UH, ASU won't lose money
|||Pay-per-view revenue of UH sports rises|
By Ferd Lewis
Advertiser Staff Writer
By Ferd Lewis
For one of the few times in the quarter-century that NCAA bowl games have been held in Hawai'i, neither school in the Sheraton Hawai'i Bowl is expected to lose money on its participation in the Dec. 24 game, according to people involved.
"What we're going to make, I don't really know, but I know we'll definitely be in the black," said John McNamara, associate athletic director at the University of Hawai'i, which will meet Arizona State at Aloha Stadium.
ASU, which said it lost money on its participation in two previous bowl trips here — the 1999 and 2000 Aloha Bowls — will have its costs covered by a new Pac-10 policy, a conference official said.
Traditionally, dating back to the Aloha Bowl (1982-2000) and O'ahu Bowl (1998-2001) and including the Hawai'i Bowl (2002-present), many schools have looked at their bowl participation here as a loss leader, willing to lose money in exchange for the postseason visibility, validation and reward the games have brought.
When the Pac-10 contracted to send the sixth choice of its bowl-eligible teams to the Hawai'i Bowl for the first time this year, the membership agreed to help underwrite the costs because of the distance involved, said Jim Muldoon, associate commissioner.
Muldoon said the Sun Devils are expected to spend approximately $700,000 on the trip, including transportation, hotels and meals. The Pac-10 representative is contracted to receive a guarantee of approximately $400,000 for its participation, according to Pete Derzis, vice president of ESPN Regional, which owns and operates the Hawai'i Bowl. The balance, Muldoon said, will be covered by the Pac-10.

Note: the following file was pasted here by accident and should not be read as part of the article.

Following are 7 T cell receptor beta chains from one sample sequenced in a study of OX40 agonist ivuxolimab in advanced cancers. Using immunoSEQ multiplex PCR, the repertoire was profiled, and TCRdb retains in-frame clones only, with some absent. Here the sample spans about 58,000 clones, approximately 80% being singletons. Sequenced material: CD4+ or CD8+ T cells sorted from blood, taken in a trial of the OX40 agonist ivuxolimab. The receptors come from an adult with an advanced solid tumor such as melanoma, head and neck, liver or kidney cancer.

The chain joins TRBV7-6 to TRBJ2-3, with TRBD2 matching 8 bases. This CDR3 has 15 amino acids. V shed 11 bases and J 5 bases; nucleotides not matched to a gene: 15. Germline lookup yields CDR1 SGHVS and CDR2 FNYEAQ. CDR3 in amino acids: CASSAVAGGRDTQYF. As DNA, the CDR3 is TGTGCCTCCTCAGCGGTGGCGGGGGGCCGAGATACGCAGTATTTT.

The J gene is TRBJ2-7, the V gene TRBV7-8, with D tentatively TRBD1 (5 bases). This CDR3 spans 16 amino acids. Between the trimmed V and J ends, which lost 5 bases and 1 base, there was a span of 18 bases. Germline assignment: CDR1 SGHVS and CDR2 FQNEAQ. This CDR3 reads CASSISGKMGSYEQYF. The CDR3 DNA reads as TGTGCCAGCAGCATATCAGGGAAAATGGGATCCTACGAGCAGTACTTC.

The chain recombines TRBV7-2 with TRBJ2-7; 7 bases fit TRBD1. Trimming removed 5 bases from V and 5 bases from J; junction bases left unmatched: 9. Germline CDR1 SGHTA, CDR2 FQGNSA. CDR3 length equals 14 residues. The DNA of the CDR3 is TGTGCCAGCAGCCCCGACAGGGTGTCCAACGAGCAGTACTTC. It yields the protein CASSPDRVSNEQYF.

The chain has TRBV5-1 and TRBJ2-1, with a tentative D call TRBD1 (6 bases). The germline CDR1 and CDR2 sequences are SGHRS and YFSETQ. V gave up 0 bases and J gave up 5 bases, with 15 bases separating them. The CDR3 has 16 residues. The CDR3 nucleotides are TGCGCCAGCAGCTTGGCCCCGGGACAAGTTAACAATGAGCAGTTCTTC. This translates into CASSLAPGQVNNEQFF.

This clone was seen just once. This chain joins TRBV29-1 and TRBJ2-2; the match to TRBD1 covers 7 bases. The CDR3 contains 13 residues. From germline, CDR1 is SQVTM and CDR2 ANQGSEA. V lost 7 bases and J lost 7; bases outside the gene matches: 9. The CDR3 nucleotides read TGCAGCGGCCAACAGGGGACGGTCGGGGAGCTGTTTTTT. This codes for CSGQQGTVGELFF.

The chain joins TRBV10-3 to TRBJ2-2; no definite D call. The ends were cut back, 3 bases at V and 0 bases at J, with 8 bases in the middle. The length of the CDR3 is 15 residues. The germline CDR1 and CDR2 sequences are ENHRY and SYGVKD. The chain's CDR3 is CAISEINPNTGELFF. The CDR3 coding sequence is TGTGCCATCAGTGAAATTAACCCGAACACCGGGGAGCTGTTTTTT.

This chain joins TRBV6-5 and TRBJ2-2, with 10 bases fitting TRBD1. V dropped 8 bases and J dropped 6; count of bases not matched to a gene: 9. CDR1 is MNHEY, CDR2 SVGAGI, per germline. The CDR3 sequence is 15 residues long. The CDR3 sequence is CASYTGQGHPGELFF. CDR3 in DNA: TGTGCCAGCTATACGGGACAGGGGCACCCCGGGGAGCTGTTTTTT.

The Western Athletic Conference provides UH with "a $400,000 lump sum" payment for bowl costs, according to Karl Benson, WAC commissioner. If UH spends less than that, the Warriors keep the balance, Benson said.
The WAC could earn more than the $400,000 depending upon ticket sales. Any additional money would go into the WAC bowl fund from which all schools share. This year, with Boise State appearing in the Fiesta Bowl, a Bowl Championship Series game, WAC schools other than Boise State are estimated to receive between $500,000 and $600,000 each.
At of the close of business yesterday, the Hawai'i Bowl had distributed more than 35,000 tickets, according to Jim Donovan, the game's executive director. The largest turnstile count of the four previous bowls was 38,322 for the 2004 game that saw UH defeat Alabama-Birmingham, 59-40.
UH and ASU said they have each sold their 1,200-ticket allotments.
Reach Ferd Lewis at email@example.com.